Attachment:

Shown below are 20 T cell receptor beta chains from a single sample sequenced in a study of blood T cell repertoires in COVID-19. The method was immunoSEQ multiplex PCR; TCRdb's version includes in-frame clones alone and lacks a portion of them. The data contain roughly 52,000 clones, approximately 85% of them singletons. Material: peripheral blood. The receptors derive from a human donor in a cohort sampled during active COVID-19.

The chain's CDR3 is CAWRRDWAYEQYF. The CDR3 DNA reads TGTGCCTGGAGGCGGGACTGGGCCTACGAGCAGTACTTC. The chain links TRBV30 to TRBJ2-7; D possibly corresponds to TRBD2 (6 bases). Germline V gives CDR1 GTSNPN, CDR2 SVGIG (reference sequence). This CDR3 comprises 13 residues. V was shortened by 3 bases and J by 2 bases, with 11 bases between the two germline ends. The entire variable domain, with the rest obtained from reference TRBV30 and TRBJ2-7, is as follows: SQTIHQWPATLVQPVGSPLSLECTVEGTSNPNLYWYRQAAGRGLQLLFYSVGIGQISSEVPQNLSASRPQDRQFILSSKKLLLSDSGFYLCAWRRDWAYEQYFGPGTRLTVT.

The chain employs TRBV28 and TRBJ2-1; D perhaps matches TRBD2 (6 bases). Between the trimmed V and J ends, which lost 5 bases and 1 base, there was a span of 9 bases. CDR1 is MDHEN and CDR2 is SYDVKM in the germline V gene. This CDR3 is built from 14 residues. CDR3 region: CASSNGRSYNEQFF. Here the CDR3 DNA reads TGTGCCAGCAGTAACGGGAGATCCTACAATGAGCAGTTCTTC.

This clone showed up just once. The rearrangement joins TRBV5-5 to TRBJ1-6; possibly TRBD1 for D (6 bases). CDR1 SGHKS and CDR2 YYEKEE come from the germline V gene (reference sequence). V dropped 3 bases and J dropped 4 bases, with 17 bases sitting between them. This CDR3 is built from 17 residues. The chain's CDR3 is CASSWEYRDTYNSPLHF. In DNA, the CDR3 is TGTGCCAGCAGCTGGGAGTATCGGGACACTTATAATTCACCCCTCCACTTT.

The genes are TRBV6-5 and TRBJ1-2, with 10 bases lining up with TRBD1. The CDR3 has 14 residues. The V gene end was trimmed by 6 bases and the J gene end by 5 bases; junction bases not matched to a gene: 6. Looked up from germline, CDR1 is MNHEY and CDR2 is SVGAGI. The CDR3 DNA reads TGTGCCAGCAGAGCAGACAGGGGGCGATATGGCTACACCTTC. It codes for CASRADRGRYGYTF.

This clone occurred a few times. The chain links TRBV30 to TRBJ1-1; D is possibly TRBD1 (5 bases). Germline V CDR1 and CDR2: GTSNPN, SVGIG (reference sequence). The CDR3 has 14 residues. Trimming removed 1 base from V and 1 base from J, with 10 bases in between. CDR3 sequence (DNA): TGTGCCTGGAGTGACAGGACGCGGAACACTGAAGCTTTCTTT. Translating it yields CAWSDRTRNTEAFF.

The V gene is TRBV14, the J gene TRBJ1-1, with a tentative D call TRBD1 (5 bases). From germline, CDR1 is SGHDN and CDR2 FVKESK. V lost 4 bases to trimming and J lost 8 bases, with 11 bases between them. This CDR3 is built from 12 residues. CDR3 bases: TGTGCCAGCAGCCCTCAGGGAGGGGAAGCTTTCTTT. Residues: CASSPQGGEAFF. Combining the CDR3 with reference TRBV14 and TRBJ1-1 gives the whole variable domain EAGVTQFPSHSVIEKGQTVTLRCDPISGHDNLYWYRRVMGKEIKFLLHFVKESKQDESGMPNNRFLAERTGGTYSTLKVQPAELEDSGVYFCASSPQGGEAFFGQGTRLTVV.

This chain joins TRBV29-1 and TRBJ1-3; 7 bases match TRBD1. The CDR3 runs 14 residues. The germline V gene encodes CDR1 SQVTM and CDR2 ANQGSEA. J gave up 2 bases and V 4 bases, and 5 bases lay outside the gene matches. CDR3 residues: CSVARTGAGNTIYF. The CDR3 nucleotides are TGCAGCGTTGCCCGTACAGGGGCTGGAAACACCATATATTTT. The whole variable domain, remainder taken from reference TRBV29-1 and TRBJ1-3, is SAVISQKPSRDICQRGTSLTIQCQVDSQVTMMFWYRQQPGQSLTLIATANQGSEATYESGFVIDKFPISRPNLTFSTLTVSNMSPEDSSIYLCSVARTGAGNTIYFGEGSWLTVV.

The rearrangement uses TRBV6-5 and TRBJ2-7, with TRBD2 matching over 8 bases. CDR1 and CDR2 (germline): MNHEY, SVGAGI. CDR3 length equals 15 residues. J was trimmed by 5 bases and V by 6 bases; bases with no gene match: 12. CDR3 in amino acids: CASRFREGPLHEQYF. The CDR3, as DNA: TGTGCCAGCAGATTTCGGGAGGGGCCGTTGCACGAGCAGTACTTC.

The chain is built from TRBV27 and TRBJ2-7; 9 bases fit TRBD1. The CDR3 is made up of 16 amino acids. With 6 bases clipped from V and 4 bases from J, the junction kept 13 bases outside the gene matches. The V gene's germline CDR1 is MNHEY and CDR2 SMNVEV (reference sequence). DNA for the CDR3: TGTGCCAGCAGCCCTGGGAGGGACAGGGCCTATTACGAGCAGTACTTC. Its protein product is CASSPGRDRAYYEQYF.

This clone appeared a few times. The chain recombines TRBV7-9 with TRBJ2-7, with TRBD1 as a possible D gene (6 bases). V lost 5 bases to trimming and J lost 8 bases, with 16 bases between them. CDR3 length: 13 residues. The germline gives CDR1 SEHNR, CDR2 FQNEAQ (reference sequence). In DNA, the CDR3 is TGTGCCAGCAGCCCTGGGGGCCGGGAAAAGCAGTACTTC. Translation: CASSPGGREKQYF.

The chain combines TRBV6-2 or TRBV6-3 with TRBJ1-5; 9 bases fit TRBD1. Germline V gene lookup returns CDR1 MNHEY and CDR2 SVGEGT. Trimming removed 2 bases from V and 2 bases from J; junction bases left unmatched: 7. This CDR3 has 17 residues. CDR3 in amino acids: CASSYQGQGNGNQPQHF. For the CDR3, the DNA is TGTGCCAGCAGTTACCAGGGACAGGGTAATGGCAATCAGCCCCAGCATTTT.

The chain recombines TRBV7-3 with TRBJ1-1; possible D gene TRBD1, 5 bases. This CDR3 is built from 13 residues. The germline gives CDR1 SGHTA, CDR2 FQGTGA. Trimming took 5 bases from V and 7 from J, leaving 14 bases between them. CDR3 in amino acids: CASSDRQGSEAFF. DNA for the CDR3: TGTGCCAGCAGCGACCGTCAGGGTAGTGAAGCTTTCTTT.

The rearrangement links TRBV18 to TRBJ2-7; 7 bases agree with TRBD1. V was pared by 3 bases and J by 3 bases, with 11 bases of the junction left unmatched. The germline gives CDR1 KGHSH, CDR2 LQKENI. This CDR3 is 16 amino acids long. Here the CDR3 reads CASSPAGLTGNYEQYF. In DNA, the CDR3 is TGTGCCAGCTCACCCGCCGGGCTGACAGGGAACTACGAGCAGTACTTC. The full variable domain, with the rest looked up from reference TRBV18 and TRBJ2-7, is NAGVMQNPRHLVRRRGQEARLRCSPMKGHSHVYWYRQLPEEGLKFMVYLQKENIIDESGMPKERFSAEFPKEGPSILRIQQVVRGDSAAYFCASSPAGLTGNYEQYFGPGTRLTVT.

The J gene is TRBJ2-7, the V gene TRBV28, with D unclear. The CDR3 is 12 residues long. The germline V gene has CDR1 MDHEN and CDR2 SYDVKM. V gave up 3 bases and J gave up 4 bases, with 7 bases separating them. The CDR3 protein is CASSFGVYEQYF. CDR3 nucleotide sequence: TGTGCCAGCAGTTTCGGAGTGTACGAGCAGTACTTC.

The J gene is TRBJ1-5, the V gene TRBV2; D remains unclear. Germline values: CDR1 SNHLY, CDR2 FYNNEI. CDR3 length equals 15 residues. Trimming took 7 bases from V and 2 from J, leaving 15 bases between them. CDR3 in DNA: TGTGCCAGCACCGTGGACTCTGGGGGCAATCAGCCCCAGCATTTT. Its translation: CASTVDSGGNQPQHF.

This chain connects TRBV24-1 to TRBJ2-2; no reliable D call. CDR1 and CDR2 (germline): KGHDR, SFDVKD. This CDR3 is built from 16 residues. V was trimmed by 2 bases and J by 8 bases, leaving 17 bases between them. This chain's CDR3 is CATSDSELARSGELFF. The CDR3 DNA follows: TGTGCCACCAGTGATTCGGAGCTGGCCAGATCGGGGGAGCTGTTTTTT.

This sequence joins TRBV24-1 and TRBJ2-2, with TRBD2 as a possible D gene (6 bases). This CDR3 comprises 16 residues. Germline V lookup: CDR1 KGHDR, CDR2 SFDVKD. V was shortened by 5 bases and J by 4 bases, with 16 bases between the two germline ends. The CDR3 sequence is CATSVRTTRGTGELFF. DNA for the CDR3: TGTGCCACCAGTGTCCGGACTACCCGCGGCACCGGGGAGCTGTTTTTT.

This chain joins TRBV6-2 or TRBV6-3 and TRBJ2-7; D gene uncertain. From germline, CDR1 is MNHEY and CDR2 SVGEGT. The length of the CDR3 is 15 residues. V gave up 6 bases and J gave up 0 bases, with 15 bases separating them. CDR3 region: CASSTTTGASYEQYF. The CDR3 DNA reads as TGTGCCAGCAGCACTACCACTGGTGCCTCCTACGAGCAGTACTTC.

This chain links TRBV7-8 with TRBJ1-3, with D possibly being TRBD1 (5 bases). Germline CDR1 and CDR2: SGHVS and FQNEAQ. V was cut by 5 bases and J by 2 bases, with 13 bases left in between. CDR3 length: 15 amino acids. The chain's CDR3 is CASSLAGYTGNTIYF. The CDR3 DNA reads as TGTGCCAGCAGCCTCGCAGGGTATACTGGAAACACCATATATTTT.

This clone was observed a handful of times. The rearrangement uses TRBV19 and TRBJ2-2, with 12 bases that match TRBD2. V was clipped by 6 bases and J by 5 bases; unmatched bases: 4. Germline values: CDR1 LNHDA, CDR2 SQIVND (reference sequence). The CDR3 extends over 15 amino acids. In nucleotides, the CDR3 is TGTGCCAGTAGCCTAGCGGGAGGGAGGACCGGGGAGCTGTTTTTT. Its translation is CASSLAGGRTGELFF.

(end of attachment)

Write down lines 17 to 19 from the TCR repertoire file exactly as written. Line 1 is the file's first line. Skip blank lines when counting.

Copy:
This chain connects TRBV24-1 to TRBJ2-2; no reliable D call. CDR1 and CDR2 (germline): KGHDR, SFDVKD. This CDR3 is built from 16 residues. V was trimmed by 2 bases and J by 8 bases, leaving 17 bases between them. This chain's CDR3 is CATSDSELARSGELFF. The CDR3 DNA follows: TGTGCCACCAGTGATTCGGAGCTGGCCAGATCGGGGGAGCTGTTTTTT.

This sequence joins TRBV24-1 and TRBJ2-2, with TRBD2 as a possible D gene (6 bases). This CDR3 comprises 16 residues. Germline V lookup: CDR1 KGHDR, CDR2 SFDVKD. V was shortened by 5 bases and J by 4 bases, with 16 bases between the two germline ends. The CDR3 sequence is CATSVRTTRGTGELFF. DNA for the CDR3: TGTGCCACCAGTGTCCGGACTACCCGCGGCACCGGGGAGCTGTTTTTT.

This chain joins TRBV6-2 or TRBV6-3 and TRBJ2-7; D gene uncertain. From germline, CDR1 is MNHEY and CDR2 SVGEGT. The length of the CDR3 is 15 residues. V gave up 6 bases and J gave up 0 bases, with 15 bases separating them. CDR3 region: CASSTTTGASYEQYF. The CDR3 DNA reads as TGTGCCAGCAGCACTACCACTGGTGCCTCCTACGAGCAGTACTTC.